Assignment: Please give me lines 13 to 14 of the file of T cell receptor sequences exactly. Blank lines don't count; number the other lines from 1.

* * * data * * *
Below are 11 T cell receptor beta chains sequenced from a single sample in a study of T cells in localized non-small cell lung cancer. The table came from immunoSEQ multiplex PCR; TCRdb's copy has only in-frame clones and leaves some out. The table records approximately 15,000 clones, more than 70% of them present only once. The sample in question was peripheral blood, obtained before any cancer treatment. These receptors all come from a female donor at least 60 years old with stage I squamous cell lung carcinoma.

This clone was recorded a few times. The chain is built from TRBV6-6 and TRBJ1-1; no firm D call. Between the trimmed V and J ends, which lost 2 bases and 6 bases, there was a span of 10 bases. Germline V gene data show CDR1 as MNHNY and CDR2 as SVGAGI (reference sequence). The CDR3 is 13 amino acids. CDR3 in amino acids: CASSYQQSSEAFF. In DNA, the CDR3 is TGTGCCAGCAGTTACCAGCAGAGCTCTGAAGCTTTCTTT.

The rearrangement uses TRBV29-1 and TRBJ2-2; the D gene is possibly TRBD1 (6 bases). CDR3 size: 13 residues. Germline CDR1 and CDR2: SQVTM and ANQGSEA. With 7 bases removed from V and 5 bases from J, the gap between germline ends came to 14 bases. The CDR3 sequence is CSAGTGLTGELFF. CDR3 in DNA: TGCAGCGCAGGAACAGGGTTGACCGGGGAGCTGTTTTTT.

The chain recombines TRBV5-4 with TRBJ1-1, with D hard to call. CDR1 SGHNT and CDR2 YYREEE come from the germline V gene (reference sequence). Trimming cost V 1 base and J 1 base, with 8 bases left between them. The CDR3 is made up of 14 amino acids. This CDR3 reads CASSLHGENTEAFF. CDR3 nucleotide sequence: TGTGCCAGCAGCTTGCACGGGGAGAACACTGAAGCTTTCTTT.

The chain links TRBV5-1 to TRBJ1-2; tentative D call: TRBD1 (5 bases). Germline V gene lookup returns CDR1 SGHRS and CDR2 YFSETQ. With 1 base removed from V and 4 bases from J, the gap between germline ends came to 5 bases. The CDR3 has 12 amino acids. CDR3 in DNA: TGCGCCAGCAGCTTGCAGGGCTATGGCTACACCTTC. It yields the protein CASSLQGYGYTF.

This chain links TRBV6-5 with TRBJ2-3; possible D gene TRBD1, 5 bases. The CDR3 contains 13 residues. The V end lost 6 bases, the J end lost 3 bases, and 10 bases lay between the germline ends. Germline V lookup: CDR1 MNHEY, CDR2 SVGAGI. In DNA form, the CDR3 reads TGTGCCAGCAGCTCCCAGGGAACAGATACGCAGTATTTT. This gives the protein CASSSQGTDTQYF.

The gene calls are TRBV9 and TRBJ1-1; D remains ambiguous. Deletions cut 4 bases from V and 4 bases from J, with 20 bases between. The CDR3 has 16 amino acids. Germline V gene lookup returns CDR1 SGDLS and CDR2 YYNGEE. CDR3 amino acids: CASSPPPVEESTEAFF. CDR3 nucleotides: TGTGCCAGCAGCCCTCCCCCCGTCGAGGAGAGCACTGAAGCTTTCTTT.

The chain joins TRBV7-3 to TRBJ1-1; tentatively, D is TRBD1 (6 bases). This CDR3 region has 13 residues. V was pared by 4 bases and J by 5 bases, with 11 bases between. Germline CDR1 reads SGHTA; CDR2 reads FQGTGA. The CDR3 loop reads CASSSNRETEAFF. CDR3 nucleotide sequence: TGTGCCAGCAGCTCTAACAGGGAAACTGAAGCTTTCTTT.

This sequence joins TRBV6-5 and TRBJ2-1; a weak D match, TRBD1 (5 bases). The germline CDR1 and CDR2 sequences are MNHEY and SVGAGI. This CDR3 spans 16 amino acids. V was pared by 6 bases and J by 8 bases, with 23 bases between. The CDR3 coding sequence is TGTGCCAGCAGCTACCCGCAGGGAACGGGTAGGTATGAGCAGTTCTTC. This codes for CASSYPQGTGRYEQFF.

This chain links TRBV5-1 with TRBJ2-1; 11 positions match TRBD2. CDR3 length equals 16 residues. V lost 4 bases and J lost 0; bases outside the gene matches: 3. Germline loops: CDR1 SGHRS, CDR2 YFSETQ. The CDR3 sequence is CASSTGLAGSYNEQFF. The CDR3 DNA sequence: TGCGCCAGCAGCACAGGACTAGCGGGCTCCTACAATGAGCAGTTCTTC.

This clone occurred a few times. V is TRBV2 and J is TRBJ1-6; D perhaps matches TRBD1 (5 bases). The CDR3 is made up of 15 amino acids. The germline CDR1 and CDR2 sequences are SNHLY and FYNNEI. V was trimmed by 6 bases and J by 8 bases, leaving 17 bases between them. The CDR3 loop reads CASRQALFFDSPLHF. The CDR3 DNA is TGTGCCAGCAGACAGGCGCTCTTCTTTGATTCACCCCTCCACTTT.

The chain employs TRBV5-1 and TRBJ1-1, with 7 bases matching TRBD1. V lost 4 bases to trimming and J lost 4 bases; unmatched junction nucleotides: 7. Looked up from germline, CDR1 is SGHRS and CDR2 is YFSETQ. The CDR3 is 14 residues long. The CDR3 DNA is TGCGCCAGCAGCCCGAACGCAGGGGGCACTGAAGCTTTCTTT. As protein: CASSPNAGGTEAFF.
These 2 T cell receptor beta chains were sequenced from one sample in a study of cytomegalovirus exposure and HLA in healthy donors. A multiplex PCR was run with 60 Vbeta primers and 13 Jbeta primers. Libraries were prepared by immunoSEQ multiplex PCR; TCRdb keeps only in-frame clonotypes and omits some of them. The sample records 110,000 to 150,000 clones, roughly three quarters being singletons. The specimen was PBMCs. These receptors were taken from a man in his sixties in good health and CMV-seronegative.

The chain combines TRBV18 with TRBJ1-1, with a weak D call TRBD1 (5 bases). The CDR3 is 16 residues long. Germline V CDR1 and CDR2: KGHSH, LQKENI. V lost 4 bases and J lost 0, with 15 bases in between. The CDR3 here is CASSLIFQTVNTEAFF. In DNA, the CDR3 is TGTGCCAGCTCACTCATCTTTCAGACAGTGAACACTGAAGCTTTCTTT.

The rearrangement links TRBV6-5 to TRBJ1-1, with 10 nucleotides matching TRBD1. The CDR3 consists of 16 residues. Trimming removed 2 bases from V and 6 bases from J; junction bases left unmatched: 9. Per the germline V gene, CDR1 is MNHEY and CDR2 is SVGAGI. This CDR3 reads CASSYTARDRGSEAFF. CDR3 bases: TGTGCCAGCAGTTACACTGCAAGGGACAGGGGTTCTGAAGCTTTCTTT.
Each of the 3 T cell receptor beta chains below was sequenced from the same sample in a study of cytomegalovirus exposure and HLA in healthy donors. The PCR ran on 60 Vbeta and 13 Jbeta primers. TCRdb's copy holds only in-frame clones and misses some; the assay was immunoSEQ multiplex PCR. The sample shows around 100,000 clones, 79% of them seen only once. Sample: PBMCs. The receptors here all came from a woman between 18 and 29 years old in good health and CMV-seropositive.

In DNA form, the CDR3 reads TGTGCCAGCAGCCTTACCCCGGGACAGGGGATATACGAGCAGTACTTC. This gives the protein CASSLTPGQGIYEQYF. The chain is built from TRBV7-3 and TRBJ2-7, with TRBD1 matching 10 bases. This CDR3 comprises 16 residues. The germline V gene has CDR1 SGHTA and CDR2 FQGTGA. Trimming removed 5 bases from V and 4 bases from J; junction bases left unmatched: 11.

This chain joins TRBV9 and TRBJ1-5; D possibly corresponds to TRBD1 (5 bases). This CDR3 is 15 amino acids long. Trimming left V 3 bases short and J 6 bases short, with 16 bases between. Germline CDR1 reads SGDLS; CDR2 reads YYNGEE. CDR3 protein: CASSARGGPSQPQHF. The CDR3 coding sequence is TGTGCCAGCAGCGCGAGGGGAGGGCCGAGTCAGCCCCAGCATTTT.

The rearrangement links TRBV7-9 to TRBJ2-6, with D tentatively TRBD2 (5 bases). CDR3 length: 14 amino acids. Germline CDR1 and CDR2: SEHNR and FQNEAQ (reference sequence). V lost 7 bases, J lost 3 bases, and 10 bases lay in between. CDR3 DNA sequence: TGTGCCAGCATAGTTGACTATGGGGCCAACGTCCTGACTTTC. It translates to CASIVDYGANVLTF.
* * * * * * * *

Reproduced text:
These 2 T cell receptor beta chains were sequenced from one sample in a study of cytomegalovirus exposure and HLA in healthy donors. A multiplex PCR was run with 60 Vbeta primers and 13 Jbeta primers. Libraries were prepared by immunoSEQ multiplex PCR; TCRdb keeps only in-frame clonotypes and omits some of them. The sample records 110,000 to 150,000 clones, roughly three quarters being singletons. The specimen was PBMCs. These receptors were taken from a man in his sixties in good health and CMV-seronegative.

The chain combines TRBV18 with TRBJ1-1, with a weak D call TRBD1 (5 bases). The CDR3 is 16 residues long. Germline V CDR1 and CDR2: KGHSH, LQKENI. V lost 4 bases and J lost 0, with 15 bases in between. The CDR3 here is CASSLIFQTVNTEAFF. In DNA, the CDR3 is TGTGCCAGCTCACTCATCTTTCAGACAGTGAACACTGAAGCTTTCTTT.